POLITICAL PARTIES HAVE ‘CHICKENSHIT CLUB’ MEMBERSHIPS BECAUSE THEY TAKE THE EASY WAY OUT ON SOCIAL INJUSTICE AND INEQUALITY
(These thoughts are purely the blunt, no nonsense personal opinions of the author about financial fairness and discrimination and are not intended to provide personal or financial advice.)
(Blog author’s comment: The topic of financial discrimination of singles and low income families has been addressed from many different angles in this blog. This particular blog post shows how compounding of benefits on benefits such as Registered Retirement Savings Account (RRSP) combined with a tax free Canada Child Benefit (CCB) allows wealthy families with children who can afford to max out RRSPs to benefit the most from reduced taxes, increased income, and increased wealth. It also shows how governments and politicians fail to right the biggest social injustices and financial inequalities by going after the easiest targets.
WHAT IS THE ‘CHICKENSHIT CLUB’
Jesse Eisinger in his book ‘The Chickenshit Club’ gives a blistering account of corporate greed and impunity, and the reckless, often anemic response from the Department of Justice. He describes how James Comey, the 58th US Republican Attorney (appointed by Republican George W. Bush and fired by so called Republican Donald J. Trump) was giving a speech to lawyers of the criminal division. These lawyers were some the nation’s elite. During his speech, Comey asked the question: “Who here has never had an acquittal or a hung jury? Please raise your hand.” This group thought of themselves as the best trial lawyers in the country. Hands shot up. “I have a name for you guys,” Comey said. “You are members of what we like to call the Chickenshit Club.”
Comey had laid out how prosecutors should approach their jobs. They are required to bring justice. They need to be righteous, not careerists. They should seek to right the biggest injustices, not go after the easiest targets.
This ‘chickenshit club’ has continued to grow. No top bankers from the top financial firms went to prison for the malfeasance that led to the 2008 financial crisis. And the problem extends far beyond finance–to pharmaceutical companies, tech giants, auto manufacturers, and more.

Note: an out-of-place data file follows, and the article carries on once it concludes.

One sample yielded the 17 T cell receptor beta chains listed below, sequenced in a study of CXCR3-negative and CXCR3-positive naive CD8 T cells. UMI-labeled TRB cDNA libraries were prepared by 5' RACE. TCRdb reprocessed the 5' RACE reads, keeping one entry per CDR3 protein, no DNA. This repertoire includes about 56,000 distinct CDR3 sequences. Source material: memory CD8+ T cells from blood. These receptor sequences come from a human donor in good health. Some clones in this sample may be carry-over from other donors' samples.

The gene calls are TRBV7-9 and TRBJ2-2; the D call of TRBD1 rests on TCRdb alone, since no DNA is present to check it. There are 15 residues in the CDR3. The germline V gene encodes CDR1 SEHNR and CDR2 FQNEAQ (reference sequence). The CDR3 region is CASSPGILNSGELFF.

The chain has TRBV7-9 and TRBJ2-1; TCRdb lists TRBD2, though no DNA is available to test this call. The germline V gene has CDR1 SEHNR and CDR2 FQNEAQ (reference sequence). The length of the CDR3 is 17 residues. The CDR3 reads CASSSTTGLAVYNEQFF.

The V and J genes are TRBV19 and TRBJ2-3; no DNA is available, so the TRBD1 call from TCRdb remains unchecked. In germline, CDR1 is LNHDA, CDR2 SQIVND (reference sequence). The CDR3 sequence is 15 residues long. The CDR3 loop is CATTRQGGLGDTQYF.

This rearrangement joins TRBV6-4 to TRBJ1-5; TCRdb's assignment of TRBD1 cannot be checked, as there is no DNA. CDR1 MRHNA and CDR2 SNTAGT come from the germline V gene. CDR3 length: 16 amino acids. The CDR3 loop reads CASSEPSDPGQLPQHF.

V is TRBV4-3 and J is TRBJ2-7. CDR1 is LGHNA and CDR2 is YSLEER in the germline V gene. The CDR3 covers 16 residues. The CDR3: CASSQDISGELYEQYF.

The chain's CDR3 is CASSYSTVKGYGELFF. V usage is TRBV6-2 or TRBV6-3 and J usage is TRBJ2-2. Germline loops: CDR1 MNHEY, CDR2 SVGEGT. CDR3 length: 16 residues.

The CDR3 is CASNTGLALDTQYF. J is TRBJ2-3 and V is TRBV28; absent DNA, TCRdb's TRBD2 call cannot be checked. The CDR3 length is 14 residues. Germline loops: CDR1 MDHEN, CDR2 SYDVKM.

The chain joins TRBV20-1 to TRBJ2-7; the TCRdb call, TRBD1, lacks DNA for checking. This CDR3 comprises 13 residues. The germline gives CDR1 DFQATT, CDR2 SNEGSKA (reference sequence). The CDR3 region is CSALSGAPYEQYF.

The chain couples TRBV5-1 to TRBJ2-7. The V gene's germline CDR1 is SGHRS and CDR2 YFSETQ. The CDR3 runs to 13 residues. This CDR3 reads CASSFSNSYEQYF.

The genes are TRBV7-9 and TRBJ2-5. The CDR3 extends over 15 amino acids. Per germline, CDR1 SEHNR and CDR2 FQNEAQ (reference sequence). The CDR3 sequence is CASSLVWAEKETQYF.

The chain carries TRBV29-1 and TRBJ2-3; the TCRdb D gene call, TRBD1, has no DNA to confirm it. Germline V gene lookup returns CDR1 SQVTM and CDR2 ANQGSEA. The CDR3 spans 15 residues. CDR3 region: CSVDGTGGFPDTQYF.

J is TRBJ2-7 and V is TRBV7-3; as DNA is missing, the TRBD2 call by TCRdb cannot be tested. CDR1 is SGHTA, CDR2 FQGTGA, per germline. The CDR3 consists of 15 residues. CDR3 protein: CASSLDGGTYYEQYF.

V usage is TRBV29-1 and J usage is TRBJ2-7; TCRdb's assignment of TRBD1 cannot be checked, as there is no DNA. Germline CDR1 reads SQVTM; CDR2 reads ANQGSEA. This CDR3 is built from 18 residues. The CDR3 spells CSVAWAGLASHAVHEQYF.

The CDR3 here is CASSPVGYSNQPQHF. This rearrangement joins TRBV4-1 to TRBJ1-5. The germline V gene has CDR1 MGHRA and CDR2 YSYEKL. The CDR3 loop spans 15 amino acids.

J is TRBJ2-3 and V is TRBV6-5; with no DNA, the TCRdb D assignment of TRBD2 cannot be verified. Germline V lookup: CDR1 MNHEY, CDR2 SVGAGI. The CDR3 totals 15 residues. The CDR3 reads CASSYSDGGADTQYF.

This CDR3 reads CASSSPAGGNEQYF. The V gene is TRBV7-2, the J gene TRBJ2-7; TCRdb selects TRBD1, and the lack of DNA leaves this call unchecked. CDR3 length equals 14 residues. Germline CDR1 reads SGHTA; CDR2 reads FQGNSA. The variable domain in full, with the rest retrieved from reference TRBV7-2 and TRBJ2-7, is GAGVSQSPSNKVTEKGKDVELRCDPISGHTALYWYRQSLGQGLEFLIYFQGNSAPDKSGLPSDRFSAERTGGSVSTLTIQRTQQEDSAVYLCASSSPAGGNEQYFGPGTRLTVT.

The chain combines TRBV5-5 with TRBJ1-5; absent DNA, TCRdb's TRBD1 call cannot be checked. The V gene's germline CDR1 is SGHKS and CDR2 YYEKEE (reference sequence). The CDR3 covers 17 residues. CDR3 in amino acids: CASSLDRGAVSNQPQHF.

DPAs (deferred prosecution and nonprosecution agreements) have become the norm in the USA (and now is being legislated in Canada) where high crime perpetrators are being given the easiest way out by ensuring prosecution is carried out by paying a nominal fine and agreeing to minor policy changes, but without serving any jail time.
Political parties have joined the ‘Chickenshit Club’ by taking the easiest way out and failing to promote social justice and equality for all therefore ensuring that wealthy households and corporate elites continue to increase their wealth over single person and low income households.
The ‘Chickenshit Club’ of low income and food insecurity and minimum wage
Living Wage and Minimum Wage
It is a known fact that the Canadian minimum wage in all provinces is not sufficient to bring households up to middle class status.
A major failure of Living Wage research is that it usually only identifies three household profiles, a single person, single parent with children and a family comprised of two adults and children. The failure to include a household of two adults no children provides only a partial picture of inequality because it costs a single person household more to live than a two adult persons household.